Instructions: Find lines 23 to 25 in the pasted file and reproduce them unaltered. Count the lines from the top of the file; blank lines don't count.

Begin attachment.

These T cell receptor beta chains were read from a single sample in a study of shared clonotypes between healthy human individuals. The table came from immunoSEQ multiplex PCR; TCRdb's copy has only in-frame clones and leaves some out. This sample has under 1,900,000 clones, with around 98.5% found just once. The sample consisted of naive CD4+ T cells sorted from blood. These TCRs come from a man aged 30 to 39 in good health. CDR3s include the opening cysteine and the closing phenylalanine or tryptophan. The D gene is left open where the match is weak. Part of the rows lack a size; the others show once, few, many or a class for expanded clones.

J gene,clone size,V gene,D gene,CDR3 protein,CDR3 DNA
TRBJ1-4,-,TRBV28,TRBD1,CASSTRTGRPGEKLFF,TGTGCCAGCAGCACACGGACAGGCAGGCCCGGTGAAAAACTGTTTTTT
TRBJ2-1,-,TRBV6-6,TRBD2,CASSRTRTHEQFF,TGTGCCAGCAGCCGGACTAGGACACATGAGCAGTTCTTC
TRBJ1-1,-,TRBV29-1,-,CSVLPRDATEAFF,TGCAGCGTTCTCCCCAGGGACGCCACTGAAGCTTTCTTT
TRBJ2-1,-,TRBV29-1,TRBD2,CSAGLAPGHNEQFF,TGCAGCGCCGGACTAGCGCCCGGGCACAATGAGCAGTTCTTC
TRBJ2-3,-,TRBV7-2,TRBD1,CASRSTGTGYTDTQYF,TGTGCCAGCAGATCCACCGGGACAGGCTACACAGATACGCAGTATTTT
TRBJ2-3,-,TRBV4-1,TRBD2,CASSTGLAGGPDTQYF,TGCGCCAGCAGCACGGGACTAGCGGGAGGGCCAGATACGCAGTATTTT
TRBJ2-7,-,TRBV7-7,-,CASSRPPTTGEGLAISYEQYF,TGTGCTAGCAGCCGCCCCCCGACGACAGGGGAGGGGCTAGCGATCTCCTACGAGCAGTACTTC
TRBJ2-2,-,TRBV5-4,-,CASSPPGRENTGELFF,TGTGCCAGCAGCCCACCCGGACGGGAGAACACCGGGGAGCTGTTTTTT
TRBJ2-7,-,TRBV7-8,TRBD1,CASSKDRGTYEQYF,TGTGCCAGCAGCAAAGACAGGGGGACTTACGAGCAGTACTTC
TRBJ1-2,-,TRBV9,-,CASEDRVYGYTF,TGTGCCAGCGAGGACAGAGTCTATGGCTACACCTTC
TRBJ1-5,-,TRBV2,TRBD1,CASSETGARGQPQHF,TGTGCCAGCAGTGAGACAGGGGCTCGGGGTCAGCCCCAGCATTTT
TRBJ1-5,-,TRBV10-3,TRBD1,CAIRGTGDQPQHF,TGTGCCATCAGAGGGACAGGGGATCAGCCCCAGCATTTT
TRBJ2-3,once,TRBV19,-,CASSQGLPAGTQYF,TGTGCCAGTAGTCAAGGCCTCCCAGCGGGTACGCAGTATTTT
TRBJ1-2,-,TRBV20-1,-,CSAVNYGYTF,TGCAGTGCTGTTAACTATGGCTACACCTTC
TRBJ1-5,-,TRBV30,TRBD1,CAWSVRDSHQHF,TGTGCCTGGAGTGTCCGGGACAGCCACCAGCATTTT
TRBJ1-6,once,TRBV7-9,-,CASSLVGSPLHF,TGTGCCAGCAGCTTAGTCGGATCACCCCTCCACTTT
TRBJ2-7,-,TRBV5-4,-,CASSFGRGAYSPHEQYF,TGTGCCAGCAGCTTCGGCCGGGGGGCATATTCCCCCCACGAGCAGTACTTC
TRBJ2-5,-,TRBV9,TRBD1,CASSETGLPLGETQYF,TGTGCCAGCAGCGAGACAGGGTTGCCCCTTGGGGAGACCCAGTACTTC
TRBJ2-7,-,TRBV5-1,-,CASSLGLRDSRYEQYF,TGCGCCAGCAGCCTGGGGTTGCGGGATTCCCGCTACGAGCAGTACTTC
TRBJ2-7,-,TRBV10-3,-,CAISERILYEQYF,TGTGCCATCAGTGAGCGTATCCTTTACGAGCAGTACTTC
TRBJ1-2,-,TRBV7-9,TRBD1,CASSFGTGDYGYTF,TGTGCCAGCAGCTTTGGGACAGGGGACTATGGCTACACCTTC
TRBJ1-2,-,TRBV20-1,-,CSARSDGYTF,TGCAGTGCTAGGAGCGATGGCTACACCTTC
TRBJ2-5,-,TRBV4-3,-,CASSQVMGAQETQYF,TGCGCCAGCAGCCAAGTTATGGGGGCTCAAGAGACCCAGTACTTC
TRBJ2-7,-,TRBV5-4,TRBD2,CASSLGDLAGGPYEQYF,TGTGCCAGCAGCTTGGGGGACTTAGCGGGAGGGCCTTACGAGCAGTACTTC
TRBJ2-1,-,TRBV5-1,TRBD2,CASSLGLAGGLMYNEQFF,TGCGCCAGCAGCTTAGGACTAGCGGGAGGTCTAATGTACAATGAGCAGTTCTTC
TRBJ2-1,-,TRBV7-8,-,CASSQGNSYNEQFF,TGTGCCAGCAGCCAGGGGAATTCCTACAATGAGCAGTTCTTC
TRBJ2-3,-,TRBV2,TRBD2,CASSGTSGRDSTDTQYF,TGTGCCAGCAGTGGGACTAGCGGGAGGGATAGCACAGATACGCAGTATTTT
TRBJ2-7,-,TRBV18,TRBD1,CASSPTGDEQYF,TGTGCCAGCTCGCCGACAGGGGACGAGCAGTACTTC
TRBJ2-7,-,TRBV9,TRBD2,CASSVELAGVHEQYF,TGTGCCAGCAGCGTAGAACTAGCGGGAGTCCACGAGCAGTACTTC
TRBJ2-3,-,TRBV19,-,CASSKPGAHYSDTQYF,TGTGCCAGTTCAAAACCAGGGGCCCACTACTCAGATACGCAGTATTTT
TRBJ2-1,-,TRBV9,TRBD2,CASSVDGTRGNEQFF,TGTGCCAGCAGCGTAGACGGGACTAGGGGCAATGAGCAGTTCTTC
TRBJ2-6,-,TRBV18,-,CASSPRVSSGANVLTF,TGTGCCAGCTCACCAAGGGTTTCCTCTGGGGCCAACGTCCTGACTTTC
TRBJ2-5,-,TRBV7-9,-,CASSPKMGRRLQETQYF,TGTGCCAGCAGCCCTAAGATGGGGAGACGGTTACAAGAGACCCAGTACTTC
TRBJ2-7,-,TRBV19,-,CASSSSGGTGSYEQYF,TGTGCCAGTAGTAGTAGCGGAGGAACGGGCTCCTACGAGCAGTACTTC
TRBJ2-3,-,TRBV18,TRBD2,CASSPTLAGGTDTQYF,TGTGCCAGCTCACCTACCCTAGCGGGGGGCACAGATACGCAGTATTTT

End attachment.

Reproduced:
TRBJ1-2,-,TRBV7-9,TRBD1,CASSFGTGDYGYTF,TGTGCCAGCAGCTTTGGGACAGGGGACTATGGCTACACCTTC
TRBJ1-2,-,TRBV20-1,-,CSARSDGYTF,TGCAGTGCTAGGAGCGATGGCTACACCTTC
TRBJ2-5,-,TRBV4-3,-,CASSQVMGAQETQYF,TGCGCCAGCAGCCAAGTTATGGGGGCTCAAGAGACCCAGTACTTC